Brokerages claim massive resources. They have supporting personnel. And they certainly see more transactions. So, how did a real estate team like the Maryland & Delaware Group of Long & Foster perform better than their counterpart? Today, we look at Brandon Brittingham’s strategy and success story.
Defending Against Competition
Competition in real estate is always focused on one thing: Who gets the lead? And it’s always done through one, primary tactic ... “by being the best.” Brokerages, real estate teams, and even individual agents are all familiar in this fashion. They create a zero-sum war, where someone has to lose.
Brandon Brittingham chose a different strategy. His is a case-study as to why real estate teams are dwarfing brokerages (at their current pace), and why there’s disruption in the industry. To begin, you need to understand where Brandon put his priorities.
Where Real Estate Strategy Begins
Strategy explains how an organization, faced with competition, will achieve superior performance. It’s not a competition to be the best. Here’s the reason: How do you define “best?” Everyone -- even your clients -- have a different interpretation (based on their needs). Fighting to be #1 cuts into profits and value. It reduces innovation when your particular market continues to evolve.
As an example, look at the airline industry. All year long, each company tries to one-up each other, forcing them to battle on one thing: ticket prices. Now, America is looking for new modes of fast-transportation, like the Hyperloop.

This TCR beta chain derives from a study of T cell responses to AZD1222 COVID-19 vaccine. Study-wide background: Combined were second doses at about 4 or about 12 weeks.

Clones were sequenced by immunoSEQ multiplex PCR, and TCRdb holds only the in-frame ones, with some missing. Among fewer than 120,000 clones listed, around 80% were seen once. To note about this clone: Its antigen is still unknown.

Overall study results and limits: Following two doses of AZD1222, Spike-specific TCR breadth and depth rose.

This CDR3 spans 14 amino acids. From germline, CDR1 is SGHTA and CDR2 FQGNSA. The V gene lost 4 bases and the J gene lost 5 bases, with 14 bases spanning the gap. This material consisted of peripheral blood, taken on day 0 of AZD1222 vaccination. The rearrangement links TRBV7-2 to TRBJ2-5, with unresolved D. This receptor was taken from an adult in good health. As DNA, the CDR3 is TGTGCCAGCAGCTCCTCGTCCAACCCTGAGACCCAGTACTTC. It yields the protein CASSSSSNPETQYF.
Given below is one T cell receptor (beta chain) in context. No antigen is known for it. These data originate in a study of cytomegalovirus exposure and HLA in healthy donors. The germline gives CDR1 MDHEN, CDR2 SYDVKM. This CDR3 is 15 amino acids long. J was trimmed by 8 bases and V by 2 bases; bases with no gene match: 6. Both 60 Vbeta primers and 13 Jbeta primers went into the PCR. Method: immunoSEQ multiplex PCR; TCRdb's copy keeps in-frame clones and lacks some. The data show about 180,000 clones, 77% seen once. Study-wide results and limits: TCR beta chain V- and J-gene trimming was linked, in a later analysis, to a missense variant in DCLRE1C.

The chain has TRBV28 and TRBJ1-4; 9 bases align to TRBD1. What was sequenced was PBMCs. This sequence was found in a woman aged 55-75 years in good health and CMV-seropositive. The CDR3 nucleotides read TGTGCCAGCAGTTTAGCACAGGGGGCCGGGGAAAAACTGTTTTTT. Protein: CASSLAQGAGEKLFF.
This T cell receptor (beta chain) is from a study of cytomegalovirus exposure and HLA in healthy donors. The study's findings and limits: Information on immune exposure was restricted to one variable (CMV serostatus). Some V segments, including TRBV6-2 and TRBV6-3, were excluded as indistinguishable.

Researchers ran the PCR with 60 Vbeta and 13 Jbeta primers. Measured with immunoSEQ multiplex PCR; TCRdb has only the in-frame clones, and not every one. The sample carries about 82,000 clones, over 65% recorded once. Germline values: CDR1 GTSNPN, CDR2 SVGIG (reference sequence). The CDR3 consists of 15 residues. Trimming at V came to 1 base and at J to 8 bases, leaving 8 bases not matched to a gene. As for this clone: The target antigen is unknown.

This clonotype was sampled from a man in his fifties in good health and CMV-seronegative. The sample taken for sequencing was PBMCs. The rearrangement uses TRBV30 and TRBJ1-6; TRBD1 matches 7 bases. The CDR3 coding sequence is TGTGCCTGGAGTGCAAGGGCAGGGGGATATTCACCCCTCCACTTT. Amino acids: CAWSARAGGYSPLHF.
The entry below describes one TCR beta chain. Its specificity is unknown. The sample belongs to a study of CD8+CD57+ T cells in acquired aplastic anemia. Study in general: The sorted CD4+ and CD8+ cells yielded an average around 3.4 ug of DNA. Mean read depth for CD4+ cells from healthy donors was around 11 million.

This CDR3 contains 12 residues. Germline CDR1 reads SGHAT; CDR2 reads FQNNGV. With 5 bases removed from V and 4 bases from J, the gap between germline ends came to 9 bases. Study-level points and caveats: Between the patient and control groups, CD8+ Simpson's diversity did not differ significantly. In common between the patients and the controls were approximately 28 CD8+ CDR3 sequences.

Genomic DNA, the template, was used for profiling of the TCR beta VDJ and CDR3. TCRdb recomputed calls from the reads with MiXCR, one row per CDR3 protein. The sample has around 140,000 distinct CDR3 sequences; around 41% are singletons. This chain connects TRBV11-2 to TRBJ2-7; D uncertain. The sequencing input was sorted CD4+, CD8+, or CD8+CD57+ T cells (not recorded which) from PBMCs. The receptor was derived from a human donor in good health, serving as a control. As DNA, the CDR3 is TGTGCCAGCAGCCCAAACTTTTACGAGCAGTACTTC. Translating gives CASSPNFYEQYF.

Compare 1996 to 2016. How do people find homes for sale today? The journey of the homebuyer sits online. Brokerages and real estate agents compete for leads via websites, digital ads, and social media. Nothing is particularly different in the strategy. They purchase good-looking websites. They post on Facebook. They advertise on Google.
So, how do you beat a brokerage, who typically has a bigger budget and more resources? Brandon Brittingham did it by wrapping those activities with a different process. He built a different chain-of-activities around the usual tactics (i.e. to generate and convert leads).
It’s not just generating leads anymore. It’s about the process. How you handle the lead and the process to them becoming a client is what becomes different. This is how Brandon separated his team from the competition in Maryland. He made the process more efficient by partnering with technology. The differentiating key for him was data-insights on leads. He then tweaked his lead follow-up process to fit that.
Hiring the Right Agents for the Team